Since then, I’ve always hiked with a tent, though I have always struggled to find a nice compromise between functionality and weight. I’ve carried a single-person 5-pound tent and wished I’d invested in something lighter. I’ve carried something lighter and woke up soaked. This last time, I took about 2 pounds of a Big Agnes one-person shelter and avoided much of the weight and much of the elements. My friend, however, decided to skip the tent altogether, on account of those plans to reach a lean-to. But because of our missing-bridge experience 16 years earlier, he did have a backup plan. And it was a good thing, too, because confusion over where to meet at the trailhead meant we got a later-than-intended start and missed the lean-to. Again. Using his trekking poles, a survival poncho, six stakes, and some string, he built a shelter to cover his sleeping pad and bivy and stayed mostly dry despite some overnight rain. Moral: Don’t ever expect to reach the lean-to.
Wear the right clothing
After getting near hypothermic on my first multi-day hike in New Zealand, I always pack extra (non-cotton) gear. Materials like polyester, nylon, merino wool, and fleece are good alternatives. At a minimum, I stash away long underwear, a fleece (which doubles as my pillow), a clean shirt, fresh underwear, extra socks, and a beanie. It’s miserable trying to relax at the campsite in wet, sweaty clothes from the hike. (Make sure to pack all of these articles of clothing, along with your sleeping bag, in a waterproof bag in case of rain or river crossings.) I’ve yet to justify carrying a pair of Crocs—I just go barefoot at the site. Though I do get a bit jealous when I spot another hiker walking across the campsite with that sort of rubber-shoed ease.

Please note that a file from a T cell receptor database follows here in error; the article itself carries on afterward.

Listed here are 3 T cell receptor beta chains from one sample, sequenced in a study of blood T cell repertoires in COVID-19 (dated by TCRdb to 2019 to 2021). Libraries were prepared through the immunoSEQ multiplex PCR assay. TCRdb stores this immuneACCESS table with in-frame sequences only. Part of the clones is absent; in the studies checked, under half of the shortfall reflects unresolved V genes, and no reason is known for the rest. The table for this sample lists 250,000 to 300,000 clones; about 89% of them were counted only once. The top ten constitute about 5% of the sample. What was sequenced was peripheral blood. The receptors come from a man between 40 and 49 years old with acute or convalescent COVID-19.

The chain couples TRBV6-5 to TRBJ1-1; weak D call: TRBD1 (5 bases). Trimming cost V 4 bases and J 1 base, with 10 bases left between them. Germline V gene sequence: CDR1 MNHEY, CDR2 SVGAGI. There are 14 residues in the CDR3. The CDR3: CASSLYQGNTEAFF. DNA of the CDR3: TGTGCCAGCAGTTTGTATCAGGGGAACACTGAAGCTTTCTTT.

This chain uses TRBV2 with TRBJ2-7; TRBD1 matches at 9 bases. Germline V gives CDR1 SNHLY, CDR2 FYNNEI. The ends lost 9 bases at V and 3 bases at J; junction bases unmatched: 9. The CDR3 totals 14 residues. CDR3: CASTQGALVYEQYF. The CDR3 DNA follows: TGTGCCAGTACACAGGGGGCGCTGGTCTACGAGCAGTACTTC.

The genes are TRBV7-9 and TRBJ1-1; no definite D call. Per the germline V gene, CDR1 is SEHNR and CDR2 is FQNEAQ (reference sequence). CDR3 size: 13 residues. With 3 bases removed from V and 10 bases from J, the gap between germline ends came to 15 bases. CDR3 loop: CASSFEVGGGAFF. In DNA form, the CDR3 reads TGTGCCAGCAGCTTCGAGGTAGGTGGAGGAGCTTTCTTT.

Pack these other essential items
You never want to wipe with a leaf; put toilet paper in zip-top bags. Don’t chance waking up and being unable to move; bring ibuprofen, other essential medicines, and first aid gear. I bring two headlamps; electronics can crap out. Pack a lighter and a knife. A map and compass. A spork and mug. A silver emergency blanket because of that one time you nearly froze. Rope for lowering packs from precarious precipices and for hoisting bear bags. Bourbon because it’s good and concentrated and it’s OK to bring a little civilization into nature.